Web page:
Given that it’s the East London Comics and Arts Festival (ELCAF) this weekend, where I first met artists from the Kadak Collective three years ago, it seems a most appropriate time to be looking in more depth at their first major project – the Bystander anthology – currently crowdfunding on Kickstarter. Bystander features the work of 50-plus South Asian creators (including Broken Frontier ‘Six to Watch’ artists Sabba Khan and Aleesha Nandhra).
We’ve covered the collective a number of times over the years at BF and today we’re very pleased today to push that Kickstarter campaign in a major interview with Kadak’s Shreyas R Krishnan. We talk about the evolution of Kadak, the premise of Bystander and the creators involved. Do give the project your crowdfunding support if you’re in a position to do so!
ANDY OLIVER: With your ambitiously exciting anthology Bystander the talk of comics crowdfunding could we begin with a very brief history of the Kadak Collective to date for those discovering you via the Kickstarter?
SHREYAS R KRISHNAN: Kadak is a collective of women, non-binary, and queer folk who work with graphic storytelling of different kinds. The original iteration of Kadak came together for ELCAF 2016 with the intention of being a space for self-authorship, allowing members to invest time in non-commercial original work, and has slowly and continuously been expanding into a more fluid entity to include voices that are typically ignored in mainstream comics and self-publishing.
In the years since ELCAF, Kadak has been invited to show work at London Design Festival, LA Zine Fest, Chicago Art Book Fair, Gaysi Zine Bazaar, and most recently, this year’s Fumetto Comics Festival, received commissions from The Goethe Institute & Sandbox Collective, Akshara Center, Gaysi Zine, British Council among others. Kadak’s travelling Reading Room – a growing collection of self-authored and self-published zines and comics – has been displayed in several cities and venues, and is also housed online.
The Kadak Reading Room at the Goethe Institut in Bangalore
AO: How would you define the philosophy of the group and how have you expanded in scope since we last spoke in our interview series with you back in 2018?
KRISHNAN: The group’s practices are defined by a non-hierarchical approach to collaboration, with a focus on original authorship. Realizing the need for more diversity and inclusivity even within a South Asian identity, Kadak began collaborating with and opening up the group to more illustrators and storytellers. I began getting involved in Kadak first for a commission from Akshara Center, and have since represented the group at tabled events, collaborated with Akhila Krishnan for the collective’s entry to Gender Bender 2018, and am now a part of the Bystander project.
Since the expanded group is so widespread around the world, we’ve been experimenting with individual people or smaller teams taking the lead on applications and initiatives that they would like for the collective to be involved in, allowing for others to participate in different capacities and abilities. It enables the group to work in many more permutations than before, although like most works in progress this format of working is also something we are still testing out and adapting.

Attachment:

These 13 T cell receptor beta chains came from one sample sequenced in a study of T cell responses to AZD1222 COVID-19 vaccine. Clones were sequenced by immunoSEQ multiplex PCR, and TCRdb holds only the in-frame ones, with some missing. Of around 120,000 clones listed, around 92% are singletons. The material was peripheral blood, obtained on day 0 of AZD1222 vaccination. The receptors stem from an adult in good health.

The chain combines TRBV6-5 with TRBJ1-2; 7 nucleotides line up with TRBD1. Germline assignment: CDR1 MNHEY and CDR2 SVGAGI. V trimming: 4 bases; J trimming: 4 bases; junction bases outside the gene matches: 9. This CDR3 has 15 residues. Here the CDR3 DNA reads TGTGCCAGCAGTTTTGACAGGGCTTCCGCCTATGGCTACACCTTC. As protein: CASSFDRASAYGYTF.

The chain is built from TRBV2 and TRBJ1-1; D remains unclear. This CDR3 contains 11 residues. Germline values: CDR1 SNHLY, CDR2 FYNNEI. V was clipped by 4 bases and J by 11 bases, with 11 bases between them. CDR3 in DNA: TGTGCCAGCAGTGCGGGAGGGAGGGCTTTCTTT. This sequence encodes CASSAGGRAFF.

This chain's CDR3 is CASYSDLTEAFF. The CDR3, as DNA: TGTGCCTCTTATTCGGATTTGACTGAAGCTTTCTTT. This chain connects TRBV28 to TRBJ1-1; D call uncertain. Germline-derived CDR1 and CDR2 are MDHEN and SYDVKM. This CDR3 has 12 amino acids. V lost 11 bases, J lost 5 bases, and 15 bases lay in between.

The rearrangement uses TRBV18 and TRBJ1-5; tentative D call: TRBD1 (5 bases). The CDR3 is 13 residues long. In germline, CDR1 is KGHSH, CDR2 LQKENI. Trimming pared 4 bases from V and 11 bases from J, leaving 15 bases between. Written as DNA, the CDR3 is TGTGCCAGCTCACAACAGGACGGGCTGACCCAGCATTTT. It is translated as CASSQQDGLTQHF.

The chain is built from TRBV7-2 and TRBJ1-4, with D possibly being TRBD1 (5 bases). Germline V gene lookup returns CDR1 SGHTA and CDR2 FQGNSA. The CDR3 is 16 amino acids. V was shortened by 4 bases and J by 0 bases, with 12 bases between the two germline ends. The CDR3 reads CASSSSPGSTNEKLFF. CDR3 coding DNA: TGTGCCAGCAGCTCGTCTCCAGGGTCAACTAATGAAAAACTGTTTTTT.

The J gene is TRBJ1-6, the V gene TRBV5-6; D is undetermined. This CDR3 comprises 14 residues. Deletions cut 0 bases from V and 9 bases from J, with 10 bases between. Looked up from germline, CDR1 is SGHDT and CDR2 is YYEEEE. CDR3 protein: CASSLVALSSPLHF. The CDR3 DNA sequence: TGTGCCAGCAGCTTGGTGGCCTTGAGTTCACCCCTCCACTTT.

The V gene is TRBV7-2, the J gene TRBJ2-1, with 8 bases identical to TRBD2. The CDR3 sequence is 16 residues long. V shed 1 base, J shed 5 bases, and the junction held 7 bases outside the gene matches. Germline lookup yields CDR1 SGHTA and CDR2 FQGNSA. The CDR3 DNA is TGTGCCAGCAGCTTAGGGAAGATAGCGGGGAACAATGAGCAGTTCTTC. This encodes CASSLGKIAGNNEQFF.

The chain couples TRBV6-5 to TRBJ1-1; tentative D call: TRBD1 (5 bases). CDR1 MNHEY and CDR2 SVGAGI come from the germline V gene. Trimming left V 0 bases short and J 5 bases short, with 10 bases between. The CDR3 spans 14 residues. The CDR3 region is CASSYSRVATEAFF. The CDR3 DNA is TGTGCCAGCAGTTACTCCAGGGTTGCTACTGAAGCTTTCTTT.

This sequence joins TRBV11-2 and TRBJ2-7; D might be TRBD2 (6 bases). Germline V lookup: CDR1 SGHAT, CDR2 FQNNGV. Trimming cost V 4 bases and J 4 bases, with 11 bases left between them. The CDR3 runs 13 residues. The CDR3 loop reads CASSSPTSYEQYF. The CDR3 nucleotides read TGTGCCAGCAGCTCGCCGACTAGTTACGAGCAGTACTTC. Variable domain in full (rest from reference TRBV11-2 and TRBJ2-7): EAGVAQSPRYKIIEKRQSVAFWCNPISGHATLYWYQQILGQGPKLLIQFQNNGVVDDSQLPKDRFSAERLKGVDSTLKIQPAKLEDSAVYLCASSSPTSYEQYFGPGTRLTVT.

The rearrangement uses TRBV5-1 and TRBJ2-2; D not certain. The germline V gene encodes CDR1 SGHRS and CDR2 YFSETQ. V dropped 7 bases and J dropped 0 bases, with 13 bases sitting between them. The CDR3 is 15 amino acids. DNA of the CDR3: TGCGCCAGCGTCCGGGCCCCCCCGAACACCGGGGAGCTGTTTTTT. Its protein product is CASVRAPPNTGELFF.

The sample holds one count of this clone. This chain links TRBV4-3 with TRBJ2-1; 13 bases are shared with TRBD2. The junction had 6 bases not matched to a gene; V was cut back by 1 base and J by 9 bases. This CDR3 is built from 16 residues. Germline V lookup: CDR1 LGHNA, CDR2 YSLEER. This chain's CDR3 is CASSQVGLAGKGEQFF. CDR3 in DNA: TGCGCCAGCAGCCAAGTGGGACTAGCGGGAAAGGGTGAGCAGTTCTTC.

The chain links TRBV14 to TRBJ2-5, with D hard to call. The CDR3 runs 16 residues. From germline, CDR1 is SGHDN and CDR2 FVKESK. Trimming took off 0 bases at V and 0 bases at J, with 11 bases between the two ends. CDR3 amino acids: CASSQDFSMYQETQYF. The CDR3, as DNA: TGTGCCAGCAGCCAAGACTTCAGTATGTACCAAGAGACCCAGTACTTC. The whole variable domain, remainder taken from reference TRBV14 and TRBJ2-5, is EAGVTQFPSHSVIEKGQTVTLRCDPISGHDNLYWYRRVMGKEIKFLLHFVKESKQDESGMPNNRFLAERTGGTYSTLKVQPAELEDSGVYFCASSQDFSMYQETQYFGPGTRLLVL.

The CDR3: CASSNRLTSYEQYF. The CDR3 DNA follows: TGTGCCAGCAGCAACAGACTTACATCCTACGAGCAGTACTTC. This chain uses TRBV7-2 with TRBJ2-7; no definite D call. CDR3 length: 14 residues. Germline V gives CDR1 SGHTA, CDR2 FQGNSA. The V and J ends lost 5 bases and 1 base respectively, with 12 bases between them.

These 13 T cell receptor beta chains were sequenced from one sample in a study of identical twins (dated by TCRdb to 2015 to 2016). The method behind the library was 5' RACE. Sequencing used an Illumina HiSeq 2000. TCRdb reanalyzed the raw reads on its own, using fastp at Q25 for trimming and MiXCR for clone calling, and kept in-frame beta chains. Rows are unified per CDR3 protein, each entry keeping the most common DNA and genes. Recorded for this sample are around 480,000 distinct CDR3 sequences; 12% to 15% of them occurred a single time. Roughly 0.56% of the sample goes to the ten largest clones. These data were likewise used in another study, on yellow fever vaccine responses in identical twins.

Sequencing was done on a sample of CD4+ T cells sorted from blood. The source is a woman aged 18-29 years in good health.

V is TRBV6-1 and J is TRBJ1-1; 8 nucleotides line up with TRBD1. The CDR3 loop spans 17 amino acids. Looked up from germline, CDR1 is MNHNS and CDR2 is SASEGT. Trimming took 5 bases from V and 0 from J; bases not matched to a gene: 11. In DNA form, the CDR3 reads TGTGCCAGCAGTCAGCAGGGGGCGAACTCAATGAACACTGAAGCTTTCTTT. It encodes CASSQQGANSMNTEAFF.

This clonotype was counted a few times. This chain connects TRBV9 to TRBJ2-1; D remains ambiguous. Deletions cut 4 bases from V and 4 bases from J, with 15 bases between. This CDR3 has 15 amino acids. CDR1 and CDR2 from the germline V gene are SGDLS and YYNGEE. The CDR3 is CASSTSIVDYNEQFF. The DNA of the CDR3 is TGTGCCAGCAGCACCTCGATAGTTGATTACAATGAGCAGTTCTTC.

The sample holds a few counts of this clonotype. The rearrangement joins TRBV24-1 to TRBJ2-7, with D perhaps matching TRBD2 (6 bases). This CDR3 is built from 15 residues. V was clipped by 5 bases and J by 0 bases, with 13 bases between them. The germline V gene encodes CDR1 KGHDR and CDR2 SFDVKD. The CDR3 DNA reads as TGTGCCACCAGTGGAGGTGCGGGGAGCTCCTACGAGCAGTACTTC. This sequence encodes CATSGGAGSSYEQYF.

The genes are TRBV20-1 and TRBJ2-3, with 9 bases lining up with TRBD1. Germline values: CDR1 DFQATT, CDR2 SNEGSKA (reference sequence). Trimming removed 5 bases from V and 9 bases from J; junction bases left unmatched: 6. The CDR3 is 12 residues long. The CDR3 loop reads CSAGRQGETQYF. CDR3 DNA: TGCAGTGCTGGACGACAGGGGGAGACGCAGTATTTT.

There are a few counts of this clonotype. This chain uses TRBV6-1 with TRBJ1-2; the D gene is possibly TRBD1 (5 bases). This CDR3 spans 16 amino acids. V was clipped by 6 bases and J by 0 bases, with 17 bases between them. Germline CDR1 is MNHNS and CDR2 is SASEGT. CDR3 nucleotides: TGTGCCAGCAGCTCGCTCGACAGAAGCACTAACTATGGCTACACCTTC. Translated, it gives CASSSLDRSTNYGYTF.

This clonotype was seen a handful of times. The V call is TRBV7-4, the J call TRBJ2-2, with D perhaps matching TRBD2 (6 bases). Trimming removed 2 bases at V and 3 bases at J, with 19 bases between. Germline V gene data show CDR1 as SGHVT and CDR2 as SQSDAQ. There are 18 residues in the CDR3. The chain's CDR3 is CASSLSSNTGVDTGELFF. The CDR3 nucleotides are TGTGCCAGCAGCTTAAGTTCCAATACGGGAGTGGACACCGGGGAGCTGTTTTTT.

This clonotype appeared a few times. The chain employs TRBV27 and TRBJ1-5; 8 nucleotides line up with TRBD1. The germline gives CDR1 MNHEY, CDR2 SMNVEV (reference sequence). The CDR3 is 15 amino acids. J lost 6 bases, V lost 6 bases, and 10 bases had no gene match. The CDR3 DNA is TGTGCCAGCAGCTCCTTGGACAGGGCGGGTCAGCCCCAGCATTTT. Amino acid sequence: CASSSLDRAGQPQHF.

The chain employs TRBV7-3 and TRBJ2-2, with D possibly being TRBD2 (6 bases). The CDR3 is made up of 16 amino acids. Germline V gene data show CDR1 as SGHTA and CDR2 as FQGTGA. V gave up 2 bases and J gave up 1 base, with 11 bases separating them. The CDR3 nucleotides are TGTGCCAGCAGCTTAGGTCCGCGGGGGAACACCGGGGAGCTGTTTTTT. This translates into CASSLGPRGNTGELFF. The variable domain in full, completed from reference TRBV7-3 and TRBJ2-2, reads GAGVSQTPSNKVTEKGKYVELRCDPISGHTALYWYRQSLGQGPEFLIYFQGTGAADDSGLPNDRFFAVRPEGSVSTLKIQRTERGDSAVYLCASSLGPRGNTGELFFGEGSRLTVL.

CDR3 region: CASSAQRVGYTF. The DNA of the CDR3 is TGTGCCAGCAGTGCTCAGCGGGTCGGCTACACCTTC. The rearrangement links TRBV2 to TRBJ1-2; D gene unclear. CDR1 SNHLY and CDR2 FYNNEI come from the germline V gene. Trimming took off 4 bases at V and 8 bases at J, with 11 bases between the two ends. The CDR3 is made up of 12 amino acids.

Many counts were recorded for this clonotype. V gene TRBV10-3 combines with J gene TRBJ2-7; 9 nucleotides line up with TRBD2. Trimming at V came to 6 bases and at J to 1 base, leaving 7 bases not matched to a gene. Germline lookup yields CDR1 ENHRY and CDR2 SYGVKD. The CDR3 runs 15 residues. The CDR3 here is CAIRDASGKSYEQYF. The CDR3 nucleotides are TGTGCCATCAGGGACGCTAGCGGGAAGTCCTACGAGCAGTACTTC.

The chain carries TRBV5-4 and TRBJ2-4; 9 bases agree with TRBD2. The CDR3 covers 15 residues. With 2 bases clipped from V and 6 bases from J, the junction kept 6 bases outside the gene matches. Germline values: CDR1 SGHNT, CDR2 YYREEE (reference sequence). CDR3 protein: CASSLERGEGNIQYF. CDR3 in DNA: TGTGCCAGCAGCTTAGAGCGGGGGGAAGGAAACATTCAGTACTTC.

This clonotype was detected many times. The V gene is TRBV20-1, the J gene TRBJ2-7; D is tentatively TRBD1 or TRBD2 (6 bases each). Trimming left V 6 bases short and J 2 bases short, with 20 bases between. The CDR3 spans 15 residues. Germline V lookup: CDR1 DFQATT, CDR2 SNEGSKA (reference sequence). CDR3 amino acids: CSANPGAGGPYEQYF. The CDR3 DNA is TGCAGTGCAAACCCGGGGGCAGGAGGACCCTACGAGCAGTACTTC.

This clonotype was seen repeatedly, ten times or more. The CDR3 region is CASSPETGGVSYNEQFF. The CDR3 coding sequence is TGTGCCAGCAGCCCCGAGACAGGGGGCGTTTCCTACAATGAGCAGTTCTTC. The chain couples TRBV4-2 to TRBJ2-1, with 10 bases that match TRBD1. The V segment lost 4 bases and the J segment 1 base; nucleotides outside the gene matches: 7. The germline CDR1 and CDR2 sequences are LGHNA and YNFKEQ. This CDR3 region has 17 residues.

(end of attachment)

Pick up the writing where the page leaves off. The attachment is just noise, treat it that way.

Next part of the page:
Kruttika Susarla’s Feminist Alphabet Sticker set from the Kickstarter rewards
AO: Putting together a project like this is an incredible logistical undertaking. Who makes up the Bystander editorial and promotional team?
KRISHNAN: The Bystander editorial and promotional team is Aarthi Parthasarathy, Akhila Krishnan, Gopika Bashi, Mira Malhotra, Sabika Abbas Naqvi, and me, Shreyas R Krishnan. Aarthi, Akhila and Mira are part of the original Kadak group, I have been with the extended group, Sabika and Gopika have come on board for their first Kadak project. Between the 6 of us, our practices span (in no order) film making, design, illustration, projection for live performance and VR, education, gender justice, comics, poetry, self-publishing, and this places us in a very unique position in organizing a project like this.
All of us are putting in the hours on this project in addition to our jobs and professional practices. We’ve spent a LOT of virtual time with each other over the past few months, in texts, emails, phone calls, skype calls, shared online documents – it’s taken us 6 months of work to get to the launch of our Kickstarter itself, with contributor shortlists, budgets, contracts, social media plans, fundraising strategies, designing and producing the book cover and some of our bespoke rewards. The editorial team is spread out over 3 continents and time zones, so there have been several weeks where my days began and ended texting with the group about anthology prep.
AO: How would you describe the premise of Bystander? What are the themes and issues that the collection looks to explore and address? And as a collection of narratives what are the kinds of discussions you’re hoping the book will open up in its audience?
KRISHNAN: Two years ago, Akhila and Mira had written a pitch together on women and public spaces. Akhila built on it and floated the idea of the anthology to Kadak. As the editorial team brainstormed ways to make this theme more pertinent to the kind of big conversations we are having today on socio-political developments in the subcontinent and around the world, Aarthi identified that a lot of the subjects we were talking about (gender, power, navigating spaces, marginalization, displacement) all circled around a central idea: the bystander. We realized that the notion of the bystander necessarily goes beyond the first read of simply someone who doesn’t act.